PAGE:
Then they crank it up higher.
Gambit suspects a double cross and gets preemptive by flicking a charged diamond into Deadpool’s face. The ensuing fight runs backwards through the same zones they fought through in disguise but with a ramped up level of destruction. Till finally they just decide to talk it out and realize that the double cross was from the guy who masterminded the whole heist; an old school seeming Brit gent named Chalmers.
Meanwhile the real Spidey and Hornhead run afoul of the Jade Dragon.
The shenanigans (and that’s the only apt way to describe it) unspools with a deft hand from all parties. The manic pace, the several levels of jokes at once, the smoothly humming plot beneath is done so well that it seems easy. Of course it’s not; Acker and Blacker (even that pairing sounds funny) work really hard to keep the tone in the right place and the jokes timed perfectly.
Beyruth’s layouts have a great build up then release rhythm essential for comedy and action alike. The fight scenes, which make up the bulk of the issue, seems to burst the confines of the panels while plowing headlong through the mayhem like a classic Mack Sennett comedy. Slapstick is Deadpool’s meat and potatoes but Gambit’s acrobatic styling lends itself to the comedy form too. All he needed was the right people and story to prove it.
This is the first issue of the limited series and the bar is already set pretty high. I can see the shape of the rest of the story, roughly; it’s only gonna get crazier. At least I hope it does. Deadpool seems to be a lot of things to a lot of people right now. Deadpool V Gambit keeps in mind the core reason of his appeal; cartoon character slapstick with a wink and a splatter of gore. But hey; Daffy duck always spun his beak back around after Fudd blasted it to the back of his head.
Things tangentially related that I couldn’t fit organically into the main body of the column…
I had intended for Superman vs SpidermanXXX to be the last in this theme nonsense but then this book demanded to be part of not only the “Vs” theme but links back to the “Deadpool” theme run I did just before. I didn’t mean to lie.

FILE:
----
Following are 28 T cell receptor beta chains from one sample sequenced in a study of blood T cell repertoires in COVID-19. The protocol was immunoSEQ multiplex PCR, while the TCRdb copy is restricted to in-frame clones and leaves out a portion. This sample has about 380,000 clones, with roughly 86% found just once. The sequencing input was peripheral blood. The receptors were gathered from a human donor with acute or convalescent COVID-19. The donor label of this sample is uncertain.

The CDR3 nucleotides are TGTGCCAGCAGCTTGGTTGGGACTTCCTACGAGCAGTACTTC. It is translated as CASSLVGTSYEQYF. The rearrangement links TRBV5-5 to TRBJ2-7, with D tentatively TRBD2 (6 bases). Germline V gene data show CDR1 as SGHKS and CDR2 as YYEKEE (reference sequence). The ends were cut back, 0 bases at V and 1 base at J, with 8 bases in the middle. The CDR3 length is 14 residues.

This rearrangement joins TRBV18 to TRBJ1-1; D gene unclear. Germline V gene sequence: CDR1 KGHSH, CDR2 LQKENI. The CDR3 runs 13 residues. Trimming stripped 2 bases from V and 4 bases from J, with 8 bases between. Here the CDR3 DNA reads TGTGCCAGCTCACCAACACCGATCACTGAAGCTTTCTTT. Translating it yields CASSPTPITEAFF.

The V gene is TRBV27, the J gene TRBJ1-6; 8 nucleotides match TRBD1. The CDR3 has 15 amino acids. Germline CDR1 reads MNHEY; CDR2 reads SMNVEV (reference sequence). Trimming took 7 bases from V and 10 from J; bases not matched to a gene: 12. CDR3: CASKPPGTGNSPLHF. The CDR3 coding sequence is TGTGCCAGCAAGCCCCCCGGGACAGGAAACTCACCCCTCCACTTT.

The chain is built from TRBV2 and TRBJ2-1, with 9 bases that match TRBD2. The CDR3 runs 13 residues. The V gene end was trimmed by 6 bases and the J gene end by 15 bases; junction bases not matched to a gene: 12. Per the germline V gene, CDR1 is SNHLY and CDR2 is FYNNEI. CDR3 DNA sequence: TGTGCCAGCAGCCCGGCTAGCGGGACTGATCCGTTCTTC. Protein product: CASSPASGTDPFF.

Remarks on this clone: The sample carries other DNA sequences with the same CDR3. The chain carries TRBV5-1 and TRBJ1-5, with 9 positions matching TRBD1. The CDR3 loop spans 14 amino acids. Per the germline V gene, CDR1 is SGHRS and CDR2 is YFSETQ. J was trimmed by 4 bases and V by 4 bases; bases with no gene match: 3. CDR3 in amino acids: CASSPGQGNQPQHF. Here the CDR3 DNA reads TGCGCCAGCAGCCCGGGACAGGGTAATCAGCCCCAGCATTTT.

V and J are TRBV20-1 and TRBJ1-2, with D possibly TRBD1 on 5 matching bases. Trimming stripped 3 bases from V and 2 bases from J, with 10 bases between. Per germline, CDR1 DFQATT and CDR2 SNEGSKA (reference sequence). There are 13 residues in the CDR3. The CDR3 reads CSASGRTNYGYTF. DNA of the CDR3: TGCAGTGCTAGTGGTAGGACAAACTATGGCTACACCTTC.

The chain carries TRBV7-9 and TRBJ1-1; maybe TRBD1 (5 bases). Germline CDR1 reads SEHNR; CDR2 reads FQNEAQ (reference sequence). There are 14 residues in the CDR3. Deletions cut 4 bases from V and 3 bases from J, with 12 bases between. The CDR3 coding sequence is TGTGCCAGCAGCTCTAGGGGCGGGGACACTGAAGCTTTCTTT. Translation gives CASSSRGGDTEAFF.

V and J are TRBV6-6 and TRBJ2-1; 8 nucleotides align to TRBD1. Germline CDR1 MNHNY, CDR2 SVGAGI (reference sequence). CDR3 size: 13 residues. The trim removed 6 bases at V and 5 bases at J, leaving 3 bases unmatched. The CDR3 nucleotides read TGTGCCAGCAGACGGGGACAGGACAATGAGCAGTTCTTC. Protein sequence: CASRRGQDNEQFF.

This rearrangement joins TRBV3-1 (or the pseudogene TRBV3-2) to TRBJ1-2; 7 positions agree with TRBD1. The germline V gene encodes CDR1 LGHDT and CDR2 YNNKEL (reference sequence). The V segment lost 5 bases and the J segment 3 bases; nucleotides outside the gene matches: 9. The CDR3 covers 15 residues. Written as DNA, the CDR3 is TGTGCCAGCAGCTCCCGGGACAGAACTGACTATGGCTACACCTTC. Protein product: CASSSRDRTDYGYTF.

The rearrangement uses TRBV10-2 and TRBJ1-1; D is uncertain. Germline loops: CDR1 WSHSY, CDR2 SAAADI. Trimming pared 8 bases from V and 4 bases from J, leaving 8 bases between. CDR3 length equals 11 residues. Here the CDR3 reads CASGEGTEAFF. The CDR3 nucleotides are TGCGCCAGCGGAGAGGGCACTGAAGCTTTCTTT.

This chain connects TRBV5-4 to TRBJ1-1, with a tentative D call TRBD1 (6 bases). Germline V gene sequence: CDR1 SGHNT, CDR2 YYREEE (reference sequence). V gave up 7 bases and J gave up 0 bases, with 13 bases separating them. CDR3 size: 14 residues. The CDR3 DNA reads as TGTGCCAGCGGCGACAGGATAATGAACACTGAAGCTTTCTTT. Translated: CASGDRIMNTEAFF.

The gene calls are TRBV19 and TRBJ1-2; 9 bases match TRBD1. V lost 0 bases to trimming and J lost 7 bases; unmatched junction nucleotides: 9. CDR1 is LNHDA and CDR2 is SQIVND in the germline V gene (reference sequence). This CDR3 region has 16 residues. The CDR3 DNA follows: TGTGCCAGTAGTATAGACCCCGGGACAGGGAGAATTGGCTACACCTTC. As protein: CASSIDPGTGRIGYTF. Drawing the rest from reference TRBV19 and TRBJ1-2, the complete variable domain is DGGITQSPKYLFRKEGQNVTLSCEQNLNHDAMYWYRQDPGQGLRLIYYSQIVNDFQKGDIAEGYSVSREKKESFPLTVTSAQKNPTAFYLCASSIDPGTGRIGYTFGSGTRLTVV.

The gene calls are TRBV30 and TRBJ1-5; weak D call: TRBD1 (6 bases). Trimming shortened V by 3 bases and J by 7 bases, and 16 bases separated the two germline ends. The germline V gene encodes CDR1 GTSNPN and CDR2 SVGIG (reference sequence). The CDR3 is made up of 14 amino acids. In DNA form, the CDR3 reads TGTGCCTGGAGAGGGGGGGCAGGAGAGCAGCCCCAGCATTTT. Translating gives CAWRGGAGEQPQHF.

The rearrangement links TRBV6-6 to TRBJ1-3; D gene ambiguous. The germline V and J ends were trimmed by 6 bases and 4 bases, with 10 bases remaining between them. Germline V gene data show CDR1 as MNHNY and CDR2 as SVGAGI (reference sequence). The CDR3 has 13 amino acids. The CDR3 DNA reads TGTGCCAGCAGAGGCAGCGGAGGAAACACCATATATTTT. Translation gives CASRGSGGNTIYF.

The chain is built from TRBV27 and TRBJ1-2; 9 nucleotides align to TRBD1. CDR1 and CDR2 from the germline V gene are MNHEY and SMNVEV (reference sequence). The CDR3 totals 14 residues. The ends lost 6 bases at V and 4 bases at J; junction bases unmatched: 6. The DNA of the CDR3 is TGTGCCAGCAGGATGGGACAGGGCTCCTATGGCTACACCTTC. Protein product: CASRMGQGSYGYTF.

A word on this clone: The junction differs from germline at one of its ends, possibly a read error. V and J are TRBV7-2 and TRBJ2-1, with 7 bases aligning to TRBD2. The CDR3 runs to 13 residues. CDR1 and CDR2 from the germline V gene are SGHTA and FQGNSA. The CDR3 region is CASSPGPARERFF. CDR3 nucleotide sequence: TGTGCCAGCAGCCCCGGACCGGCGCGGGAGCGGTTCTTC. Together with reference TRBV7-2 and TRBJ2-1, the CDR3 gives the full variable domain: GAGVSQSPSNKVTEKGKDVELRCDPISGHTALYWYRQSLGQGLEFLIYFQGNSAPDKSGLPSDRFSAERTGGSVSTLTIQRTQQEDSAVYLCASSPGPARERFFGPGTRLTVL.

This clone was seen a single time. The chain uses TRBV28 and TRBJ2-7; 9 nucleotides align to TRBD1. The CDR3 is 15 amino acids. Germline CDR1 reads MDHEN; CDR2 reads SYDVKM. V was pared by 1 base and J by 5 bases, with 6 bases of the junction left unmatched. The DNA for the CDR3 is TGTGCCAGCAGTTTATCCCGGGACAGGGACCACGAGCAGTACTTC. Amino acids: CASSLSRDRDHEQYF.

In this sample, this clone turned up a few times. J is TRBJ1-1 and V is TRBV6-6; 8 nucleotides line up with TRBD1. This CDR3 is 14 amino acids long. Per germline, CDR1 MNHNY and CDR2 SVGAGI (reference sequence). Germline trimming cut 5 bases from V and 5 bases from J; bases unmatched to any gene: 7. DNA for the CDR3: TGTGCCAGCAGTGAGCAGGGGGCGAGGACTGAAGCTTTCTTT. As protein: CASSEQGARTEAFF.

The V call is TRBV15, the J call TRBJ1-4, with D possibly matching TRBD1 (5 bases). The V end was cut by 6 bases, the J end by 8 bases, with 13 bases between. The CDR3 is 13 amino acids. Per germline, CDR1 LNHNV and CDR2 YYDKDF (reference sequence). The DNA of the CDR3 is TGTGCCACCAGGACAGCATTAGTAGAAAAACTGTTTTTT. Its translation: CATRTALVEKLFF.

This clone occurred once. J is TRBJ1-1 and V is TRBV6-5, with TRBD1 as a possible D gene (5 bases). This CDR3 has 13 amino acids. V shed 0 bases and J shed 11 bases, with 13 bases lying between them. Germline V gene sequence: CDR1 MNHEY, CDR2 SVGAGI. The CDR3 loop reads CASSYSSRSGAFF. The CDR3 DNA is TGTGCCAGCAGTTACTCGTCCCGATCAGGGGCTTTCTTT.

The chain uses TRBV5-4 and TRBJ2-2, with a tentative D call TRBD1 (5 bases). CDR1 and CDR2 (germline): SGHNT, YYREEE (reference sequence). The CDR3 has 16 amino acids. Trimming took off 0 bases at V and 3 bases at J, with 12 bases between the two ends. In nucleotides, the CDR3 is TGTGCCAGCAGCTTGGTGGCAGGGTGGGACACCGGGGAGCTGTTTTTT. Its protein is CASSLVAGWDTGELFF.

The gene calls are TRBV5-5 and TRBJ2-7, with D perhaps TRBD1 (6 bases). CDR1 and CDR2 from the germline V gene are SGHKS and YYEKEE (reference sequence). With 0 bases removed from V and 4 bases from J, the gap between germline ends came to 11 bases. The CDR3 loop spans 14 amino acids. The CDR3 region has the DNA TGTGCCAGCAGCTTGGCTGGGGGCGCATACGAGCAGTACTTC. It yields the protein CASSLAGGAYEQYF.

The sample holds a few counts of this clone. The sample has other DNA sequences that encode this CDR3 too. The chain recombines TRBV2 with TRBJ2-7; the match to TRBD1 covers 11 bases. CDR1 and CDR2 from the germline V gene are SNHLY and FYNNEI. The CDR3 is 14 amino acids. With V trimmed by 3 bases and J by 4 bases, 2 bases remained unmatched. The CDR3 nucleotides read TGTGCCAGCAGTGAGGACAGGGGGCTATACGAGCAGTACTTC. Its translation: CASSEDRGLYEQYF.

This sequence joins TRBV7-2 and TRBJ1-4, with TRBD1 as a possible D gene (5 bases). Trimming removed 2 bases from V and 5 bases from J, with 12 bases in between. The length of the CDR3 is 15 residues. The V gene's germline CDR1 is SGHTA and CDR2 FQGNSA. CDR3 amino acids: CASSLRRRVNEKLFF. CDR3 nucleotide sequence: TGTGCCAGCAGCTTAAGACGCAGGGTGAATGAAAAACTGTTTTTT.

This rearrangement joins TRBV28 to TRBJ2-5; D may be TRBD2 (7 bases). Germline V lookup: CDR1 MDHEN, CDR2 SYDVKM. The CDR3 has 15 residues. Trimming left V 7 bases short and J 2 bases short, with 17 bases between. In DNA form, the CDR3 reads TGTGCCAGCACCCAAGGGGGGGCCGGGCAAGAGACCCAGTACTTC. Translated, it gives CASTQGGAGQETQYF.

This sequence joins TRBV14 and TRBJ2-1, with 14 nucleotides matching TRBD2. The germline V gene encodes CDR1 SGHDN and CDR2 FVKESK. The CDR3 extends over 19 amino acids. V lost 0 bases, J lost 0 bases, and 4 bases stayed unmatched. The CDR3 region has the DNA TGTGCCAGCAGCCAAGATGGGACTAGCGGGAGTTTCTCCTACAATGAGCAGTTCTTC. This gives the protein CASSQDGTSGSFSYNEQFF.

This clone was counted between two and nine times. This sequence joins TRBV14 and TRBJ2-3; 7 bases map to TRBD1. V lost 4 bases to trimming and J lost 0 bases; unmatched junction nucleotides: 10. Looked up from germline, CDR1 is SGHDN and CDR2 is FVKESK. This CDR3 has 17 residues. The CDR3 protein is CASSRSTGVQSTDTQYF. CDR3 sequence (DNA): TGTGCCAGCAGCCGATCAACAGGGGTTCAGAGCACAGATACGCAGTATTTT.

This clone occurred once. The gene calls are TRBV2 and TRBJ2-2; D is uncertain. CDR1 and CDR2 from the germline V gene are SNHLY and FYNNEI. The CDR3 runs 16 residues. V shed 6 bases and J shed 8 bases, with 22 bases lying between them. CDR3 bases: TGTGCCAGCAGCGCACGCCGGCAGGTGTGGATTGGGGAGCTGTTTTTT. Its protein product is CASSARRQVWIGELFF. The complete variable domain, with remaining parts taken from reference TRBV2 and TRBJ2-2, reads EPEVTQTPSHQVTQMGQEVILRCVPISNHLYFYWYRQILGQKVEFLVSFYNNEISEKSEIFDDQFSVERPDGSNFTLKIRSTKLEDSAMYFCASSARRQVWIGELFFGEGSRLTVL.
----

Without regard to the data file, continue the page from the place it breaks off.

I’m not ashamed to admit it; I’m a Gambit fan.
“The V is for VS” works as a perfect mission statement for the book putting the glut of Superhero vs Superhero stories on blast.
Maybe one particular story more than others.
In the museum a little girl says to Spider-Man “You’re my sixth favorite boy’s superhero”.
Through the opening fight Deadpool as Spider-Man is singing “Survivor” from Destiny’s Child saying it has been stuck in his head for days. As the fight leaves the Jade Dragons the earworm is left in one of the gang members. “Great now that song’s gonna be stuck in my head for like, forever.”. He laments.
Lin-Manuel Miranda of “Hamilton” head is replaced by a xerox image of Alexander Hamilton. Which is not only a clever joke (and a lawsuit workaround if the captions are to be believed) but also feels like a shout out to the indy comic “Punks” since that had a similarly styled Abe Lincoln.
The hipster bizarre is a laugh with everybody sporting beards and/or moustaches, cruelty free tofu stands and lines like “What’s that one podcast you were telling me about where the white guys are talking to each other?”
Somehow the idea of Peter Parker and Matt Murdoch antiquing together seems right in a warped kind of way.
Rereading the starting fight the quips do indicate that Deadpool is aping Spidey’s snarky style but given the post reveal context you can tell it’s Deadpool.
Oh yeah there is the Jade Dragon guy transforming into a dragon and still singing “Survivor” to himself.
It looks like the story is gonna flip into a heist yarn which sounds good.
This is the last hysterical heist story Marvel has done since Fred Van Lente’s Modock’s 11, which is worth picking up in trade if you can find it.
Which reminds me, I’ve been promising a Big Trouble in Little China comics on the can since I started writing the column. Since the book had it’s final bow a few weeks ago, I’ll do that next.
The connection being that Fred Van Lente has been writing Big Trouble in Little China for half of its run at least.
NEXT: Big Trouble in Little China: The Final Issue
LATER: I think Black Panther is next in the box.